And this is what Matthew is telling the followers of Jesus, who are first hearing these words: they have something available to them that the Pharisees do not have. They have the good news of the gospel. The Pharisees have the burden of their laws, but the Jesus people have the yoke of grace.
In the final stages of World War II a large number of American and British solders were languishing in a prison camp deep inside Germany. Some had been there for many months. A high barbed-wire fence ran across the center of the camp, isolating the Americans from the British. They were not allowed to go near the fence or communicate with each other. But once a day at noon, the British and American chaplains were allowed to go to the fence and exchange greetings; always in the company, however, of the German guards with their high-strung dogs on a tight leash.
Unknown to the Germans, the Americans had put together a crude wireless radio and were getting some news from the outside world. The Americans would then share a headline or two with their British counterparts in the few moments they had at the fence. This went on for quite some time.
One day, the news came over the little radio that the German high command had surrendered and the war was over. None of the Germans knew this, since their communication system had broken down. The American chaplains took this news to the British, who immediately went to the barracks and shared the good news with their fellow prisoners.
For the next three days, the prisoners on both sides of the fence celebrated. They waved at the guards, who still had not heard the news, and smiled at the dogs that were present to keep them at bay. Then, when they awoke on the fourth day, the guards and the dogs were gone. Evidently, they had finally heard the news and had fled into the forest, leaving the gate unlocked behind them.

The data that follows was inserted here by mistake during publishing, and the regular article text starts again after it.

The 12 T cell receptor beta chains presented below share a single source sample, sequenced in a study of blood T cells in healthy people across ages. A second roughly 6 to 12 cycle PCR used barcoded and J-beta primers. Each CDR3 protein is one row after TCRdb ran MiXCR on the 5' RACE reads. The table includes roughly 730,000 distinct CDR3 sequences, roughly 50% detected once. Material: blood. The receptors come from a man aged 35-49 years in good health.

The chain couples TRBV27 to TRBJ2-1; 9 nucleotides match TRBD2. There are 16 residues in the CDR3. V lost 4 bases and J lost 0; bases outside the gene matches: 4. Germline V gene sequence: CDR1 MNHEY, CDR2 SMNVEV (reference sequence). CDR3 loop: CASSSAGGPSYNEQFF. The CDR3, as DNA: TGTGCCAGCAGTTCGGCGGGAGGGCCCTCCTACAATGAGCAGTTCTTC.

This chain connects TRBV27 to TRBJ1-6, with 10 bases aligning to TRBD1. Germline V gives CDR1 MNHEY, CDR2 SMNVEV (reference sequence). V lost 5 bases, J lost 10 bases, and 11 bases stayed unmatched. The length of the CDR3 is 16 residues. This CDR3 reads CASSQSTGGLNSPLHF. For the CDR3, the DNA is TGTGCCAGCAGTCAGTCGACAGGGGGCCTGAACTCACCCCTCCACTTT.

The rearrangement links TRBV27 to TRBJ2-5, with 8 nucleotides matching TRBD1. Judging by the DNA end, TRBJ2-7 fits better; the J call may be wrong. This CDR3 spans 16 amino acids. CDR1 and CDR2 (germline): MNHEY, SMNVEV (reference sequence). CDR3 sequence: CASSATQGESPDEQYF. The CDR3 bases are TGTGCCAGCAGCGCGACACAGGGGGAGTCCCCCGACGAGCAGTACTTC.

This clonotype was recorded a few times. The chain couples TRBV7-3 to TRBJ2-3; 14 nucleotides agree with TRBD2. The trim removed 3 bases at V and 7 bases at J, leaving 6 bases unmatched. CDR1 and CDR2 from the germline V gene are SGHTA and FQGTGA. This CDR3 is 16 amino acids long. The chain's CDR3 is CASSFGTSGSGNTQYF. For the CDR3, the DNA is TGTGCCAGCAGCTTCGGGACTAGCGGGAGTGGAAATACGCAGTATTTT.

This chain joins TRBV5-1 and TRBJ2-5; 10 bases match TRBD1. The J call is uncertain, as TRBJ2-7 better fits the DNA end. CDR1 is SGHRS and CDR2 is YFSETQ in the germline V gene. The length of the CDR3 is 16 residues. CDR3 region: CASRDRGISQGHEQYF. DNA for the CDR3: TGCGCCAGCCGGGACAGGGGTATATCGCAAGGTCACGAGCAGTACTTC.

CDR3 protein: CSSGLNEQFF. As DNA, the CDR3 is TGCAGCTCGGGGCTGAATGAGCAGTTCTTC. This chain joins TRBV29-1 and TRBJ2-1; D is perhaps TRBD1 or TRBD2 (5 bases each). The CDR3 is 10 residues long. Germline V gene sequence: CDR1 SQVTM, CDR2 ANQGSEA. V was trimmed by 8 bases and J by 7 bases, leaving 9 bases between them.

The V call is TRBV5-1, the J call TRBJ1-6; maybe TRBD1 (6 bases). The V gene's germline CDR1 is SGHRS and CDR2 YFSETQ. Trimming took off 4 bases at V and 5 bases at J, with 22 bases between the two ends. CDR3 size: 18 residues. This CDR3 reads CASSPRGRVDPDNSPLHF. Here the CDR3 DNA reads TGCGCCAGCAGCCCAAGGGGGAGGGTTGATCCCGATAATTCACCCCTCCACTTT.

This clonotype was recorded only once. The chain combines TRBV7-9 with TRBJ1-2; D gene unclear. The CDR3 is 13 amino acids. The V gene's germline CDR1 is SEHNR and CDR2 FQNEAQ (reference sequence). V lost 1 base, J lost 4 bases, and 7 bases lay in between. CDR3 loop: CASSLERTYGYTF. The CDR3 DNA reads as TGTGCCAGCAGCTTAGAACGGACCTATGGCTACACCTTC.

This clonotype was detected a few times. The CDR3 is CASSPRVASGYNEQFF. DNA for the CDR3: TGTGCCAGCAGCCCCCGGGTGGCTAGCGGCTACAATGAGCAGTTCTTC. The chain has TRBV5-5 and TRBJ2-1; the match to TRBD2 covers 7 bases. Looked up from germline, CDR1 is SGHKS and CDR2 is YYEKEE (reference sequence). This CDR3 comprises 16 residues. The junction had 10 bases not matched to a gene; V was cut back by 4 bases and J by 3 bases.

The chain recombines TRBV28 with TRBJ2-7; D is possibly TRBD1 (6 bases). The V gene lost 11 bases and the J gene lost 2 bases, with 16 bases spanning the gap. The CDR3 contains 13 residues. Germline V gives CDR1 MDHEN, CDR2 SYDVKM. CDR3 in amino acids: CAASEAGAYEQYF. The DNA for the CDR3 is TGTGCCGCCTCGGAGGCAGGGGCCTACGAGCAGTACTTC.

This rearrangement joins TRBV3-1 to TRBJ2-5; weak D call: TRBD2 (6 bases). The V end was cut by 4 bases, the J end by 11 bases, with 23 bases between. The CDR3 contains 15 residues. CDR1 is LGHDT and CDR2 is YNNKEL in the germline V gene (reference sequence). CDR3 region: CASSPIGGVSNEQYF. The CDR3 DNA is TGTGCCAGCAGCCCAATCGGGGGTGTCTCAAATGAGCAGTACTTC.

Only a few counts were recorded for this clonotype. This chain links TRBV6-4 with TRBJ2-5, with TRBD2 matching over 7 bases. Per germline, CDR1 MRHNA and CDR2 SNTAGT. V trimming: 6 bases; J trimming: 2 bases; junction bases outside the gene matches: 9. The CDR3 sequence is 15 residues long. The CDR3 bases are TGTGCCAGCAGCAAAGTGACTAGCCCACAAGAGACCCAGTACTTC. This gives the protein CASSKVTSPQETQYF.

That day, the prisoners walked out as freed men. But that was not when they were set free. That had occurred four days earlier when they first heard the news that the war was over. The British chaplain who told this story said, “That is the power of the gospel – it is news, not advice.”3
So this is not advice that Jesus offers us, it is news… good news. When life is burdened, for whatever reason, Jesus encourages us to walk with him. The yoke he offers is not a single yoke but a double one. When we accept it, we cannot walk our own way, but must go in the direction he determines. We need to understand that.
So don’t be surprised when that journey with Jesus involves rest, a good meal at the table of grace, and a dance that rejoices in his presence. Don’t be surprised when he says to you, “Give to me what is broken in your life and put upon me the burden that you find yourself carrying.” Don’t be surprised when you have something of an out-of-body experience where you find yourself living in him and not by means of your own power.
But then again, maybe you should be surprised by it, since good news often comes to us unexpectedly and not by means of our own ingenuity or strength. God has indeed hidden these things from the wise and the intelligent, as Jesus says (go back and read the passage again). Otherwise, it would not be called grace.
“Come to me,” Jesus says, “come to me.” And when you do, expect the unexpected. But regardless of what happens, know that you will never be alone. You will never be alone.
Father, Lord of heaven and earth, we thank you that you have hidden some things from the wise and intelligent and have revealed them to us by means of your unexpected grace. Thank you for Jesus who invites us to come to him. Now, may we do just that, for it is in his name that we pray, Amen.
1cited from Shelley D. Best, Feasting on the Gospels: Volume 1 (Louisville: Westminster John Knox Press, 2013), p. 297.
2this frame of thought comes from Barbara Brown Taylor, The Seeds of Heaven (Louisville: Westminster John Knox Press, 2004), p. 18.
3adapted from Bill O’Brien, Living By the Word: “The Blame Game,” The Christian Century, June 28, 2005), p. 20.